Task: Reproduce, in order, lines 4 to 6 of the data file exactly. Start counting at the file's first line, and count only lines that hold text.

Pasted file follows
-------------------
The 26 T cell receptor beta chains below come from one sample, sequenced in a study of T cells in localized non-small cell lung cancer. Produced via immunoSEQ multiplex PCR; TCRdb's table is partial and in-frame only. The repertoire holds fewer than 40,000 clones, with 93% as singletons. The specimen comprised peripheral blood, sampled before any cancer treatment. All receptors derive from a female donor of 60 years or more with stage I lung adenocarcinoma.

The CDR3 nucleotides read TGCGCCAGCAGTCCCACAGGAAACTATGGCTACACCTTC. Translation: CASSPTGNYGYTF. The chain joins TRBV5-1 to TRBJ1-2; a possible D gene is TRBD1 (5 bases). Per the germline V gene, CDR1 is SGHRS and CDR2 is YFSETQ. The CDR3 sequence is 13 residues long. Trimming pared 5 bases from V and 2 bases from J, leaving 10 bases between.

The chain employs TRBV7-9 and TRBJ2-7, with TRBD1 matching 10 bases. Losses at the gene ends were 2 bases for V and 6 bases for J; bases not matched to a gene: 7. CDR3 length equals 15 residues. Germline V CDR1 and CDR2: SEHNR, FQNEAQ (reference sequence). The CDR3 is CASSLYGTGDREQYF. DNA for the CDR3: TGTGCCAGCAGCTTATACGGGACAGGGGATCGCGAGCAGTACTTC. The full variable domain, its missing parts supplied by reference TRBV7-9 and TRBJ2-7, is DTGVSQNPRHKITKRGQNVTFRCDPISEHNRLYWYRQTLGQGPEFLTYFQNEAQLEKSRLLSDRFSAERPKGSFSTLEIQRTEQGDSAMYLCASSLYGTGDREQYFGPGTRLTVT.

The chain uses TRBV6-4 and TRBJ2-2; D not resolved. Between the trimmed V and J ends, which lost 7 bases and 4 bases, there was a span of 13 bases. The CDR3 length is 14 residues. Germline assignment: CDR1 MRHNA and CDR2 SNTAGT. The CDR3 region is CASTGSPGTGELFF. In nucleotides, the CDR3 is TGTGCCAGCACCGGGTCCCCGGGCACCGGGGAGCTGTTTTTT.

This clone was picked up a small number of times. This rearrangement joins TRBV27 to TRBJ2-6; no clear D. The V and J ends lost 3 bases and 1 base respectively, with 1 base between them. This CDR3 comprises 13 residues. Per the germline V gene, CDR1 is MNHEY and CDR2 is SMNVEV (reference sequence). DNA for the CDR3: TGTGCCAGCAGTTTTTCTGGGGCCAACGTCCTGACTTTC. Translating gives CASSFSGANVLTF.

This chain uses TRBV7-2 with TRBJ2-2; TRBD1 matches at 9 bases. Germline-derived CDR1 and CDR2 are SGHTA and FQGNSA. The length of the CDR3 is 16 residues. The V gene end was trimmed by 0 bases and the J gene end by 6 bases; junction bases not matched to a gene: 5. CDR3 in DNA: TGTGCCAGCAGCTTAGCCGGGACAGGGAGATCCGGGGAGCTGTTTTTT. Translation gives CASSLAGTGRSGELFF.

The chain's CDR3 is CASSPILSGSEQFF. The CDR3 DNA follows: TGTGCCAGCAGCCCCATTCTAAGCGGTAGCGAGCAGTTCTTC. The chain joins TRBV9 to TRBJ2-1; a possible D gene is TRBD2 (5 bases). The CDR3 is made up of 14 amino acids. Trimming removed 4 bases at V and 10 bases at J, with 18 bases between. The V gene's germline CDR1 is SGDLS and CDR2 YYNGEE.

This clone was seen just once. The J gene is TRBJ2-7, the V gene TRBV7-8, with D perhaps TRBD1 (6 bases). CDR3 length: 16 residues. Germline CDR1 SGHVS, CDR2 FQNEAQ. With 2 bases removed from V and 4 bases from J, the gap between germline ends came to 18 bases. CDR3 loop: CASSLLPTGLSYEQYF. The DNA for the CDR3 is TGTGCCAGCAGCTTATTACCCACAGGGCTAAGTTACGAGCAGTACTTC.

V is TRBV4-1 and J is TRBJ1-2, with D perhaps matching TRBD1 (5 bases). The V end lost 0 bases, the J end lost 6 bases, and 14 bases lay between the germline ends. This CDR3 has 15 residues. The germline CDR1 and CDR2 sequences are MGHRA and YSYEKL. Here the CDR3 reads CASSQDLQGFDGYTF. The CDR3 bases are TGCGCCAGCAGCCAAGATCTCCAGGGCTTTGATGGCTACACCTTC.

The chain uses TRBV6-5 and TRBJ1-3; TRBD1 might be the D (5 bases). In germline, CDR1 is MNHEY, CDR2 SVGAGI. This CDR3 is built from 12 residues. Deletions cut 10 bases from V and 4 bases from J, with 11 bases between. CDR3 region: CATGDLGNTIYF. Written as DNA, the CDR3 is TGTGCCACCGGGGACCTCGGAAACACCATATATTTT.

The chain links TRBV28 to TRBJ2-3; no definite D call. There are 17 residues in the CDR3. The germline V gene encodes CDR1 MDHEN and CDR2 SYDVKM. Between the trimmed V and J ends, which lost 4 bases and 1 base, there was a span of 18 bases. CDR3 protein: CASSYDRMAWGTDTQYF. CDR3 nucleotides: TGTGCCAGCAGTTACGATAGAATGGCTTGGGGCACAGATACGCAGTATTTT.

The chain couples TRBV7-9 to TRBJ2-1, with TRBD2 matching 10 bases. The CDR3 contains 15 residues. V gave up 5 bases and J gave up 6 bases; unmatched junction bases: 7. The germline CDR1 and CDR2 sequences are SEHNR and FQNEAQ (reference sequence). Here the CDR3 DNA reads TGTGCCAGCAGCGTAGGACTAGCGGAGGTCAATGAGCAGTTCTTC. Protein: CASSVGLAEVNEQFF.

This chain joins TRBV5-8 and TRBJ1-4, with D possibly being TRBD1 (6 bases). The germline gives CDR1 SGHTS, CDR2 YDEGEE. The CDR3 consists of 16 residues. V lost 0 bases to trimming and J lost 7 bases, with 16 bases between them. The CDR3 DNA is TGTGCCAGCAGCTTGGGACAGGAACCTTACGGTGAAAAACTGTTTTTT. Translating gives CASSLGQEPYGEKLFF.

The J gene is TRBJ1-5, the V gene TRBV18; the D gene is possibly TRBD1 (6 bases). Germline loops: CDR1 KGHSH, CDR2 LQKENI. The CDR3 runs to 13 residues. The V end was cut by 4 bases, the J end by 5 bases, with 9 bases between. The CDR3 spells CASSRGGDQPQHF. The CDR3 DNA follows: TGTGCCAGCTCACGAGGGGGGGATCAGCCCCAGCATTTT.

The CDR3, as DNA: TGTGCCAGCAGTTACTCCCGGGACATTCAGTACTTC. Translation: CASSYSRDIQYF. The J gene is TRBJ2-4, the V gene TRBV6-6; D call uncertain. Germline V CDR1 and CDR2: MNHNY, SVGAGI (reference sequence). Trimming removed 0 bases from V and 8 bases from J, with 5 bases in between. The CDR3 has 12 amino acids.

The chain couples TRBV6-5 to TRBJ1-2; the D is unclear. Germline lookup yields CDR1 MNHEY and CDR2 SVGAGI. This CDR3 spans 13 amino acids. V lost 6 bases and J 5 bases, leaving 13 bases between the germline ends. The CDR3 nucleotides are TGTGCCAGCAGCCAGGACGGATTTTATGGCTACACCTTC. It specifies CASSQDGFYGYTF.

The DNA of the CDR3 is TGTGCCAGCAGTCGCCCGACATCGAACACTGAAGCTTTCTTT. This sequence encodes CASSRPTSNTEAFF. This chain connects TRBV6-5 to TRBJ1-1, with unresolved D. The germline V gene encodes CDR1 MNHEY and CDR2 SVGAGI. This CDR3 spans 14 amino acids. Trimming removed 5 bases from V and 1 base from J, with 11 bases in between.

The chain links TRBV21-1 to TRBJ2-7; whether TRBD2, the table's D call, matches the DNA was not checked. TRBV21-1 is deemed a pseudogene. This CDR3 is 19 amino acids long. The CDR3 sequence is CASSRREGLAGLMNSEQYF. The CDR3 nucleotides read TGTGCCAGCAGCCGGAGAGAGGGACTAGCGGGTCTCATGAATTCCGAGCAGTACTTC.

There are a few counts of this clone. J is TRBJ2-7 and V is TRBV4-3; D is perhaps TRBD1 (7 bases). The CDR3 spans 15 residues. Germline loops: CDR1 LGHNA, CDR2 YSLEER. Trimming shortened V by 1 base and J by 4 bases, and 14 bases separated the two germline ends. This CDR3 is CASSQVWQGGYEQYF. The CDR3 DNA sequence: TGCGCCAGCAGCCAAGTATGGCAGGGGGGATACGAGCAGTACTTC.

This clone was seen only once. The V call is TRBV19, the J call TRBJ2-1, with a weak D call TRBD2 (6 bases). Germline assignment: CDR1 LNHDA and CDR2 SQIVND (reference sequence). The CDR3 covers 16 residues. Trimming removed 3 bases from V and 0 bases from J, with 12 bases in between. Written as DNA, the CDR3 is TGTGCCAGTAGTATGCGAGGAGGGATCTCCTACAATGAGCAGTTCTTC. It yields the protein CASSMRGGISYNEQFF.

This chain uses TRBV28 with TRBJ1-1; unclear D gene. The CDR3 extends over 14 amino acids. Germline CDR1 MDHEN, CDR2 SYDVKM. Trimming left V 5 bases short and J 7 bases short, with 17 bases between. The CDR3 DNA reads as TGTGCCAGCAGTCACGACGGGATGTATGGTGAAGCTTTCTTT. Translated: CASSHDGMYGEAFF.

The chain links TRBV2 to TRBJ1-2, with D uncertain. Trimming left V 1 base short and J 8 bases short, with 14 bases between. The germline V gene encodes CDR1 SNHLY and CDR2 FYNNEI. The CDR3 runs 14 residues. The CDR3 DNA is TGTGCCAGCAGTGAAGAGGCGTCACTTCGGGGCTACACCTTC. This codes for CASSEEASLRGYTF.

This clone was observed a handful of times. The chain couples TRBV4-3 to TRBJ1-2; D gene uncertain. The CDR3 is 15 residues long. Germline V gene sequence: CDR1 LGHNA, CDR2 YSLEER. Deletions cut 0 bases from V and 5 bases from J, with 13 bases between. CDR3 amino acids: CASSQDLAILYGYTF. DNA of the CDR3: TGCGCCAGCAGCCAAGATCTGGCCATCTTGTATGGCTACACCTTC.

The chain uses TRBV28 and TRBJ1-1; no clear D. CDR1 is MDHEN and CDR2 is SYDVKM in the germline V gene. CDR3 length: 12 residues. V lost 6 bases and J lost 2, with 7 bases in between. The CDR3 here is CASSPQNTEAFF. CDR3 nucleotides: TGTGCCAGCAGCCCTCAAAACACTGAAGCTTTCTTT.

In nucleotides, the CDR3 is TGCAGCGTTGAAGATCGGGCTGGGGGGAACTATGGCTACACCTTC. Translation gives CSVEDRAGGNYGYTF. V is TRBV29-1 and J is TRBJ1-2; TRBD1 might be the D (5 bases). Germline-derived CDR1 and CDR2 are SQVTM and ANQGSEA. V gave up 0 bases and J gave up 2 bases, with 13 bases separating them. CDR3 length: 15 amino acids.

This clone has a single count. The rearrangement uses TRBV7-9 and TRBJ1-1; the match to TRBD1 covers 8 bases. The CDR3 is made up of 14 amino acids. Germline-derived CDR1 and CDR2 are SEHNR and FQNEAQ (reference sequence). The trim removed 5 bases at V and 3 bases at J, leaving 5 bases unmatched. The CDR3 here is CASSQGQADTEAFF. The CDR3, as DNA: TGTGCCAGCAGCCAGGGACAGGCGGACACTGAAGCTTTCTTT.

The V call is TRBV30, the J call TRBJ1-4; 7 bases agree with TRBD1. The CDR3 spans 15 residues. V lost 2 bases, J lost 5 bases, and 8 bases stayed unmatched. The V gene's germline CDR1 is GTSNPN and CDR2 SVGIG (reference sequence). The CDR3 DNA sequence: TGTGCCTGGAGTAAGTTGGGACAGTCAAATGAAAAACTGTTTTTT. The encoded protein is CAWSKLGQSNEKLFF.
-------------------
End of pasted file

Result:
The chain uses TRBV6-4 and TRBJ2-2; D not resolved. Between the trimmed V and J ends, which lost 7 bases and 4 bases, there was a span of 13 bases. The CDR3 length is 14 residues. Germline assignment: CDR1 MRHNA and CDR2 SNTAGT. The CDR3 region is CASTGSPGTGELFF. In nucleotides, the CDR3 is TGTGCCAGCACCGGGTCCCCGGGCACCGGGGAGCTGTTTTTT.

This clone was picked up a small number of times. This rearrangement joins TRBV27 to TRBJ2-6; no clear D. The V and J ends lost 3 bases and 1 base respectively, with 1 base between them. This CDR3 comprises 13 residues. Per the germline V gene, CDR1 is MNHEY and CDR2 is SMNVEV (reference sequence). DNA for the CDR3: TGTGCCAGCAGTTTTTCTGGGGCCAACGTCCTGACTTTC. Translating gives CASSFSGANVLTF.

This chain uses TRBV7-2 with TRBJ2-2; TRBD1 matches at 9 bases. Germline-derived CDR1 and CDR2 are SGHTA and FQGNSA. The length of the CDR3 is 16 residues. The V gene end was trimmed by 0 bases and the J gene end by 6 bases; junction bases not matched to a gene: 5. CDR3 in DNA: TGTGCCAGCAGCTTAGCCGGGACAGGGAGATCCGGGGAGCTGTTTTTT. Translation gives CASSLAGTGRSGELFF.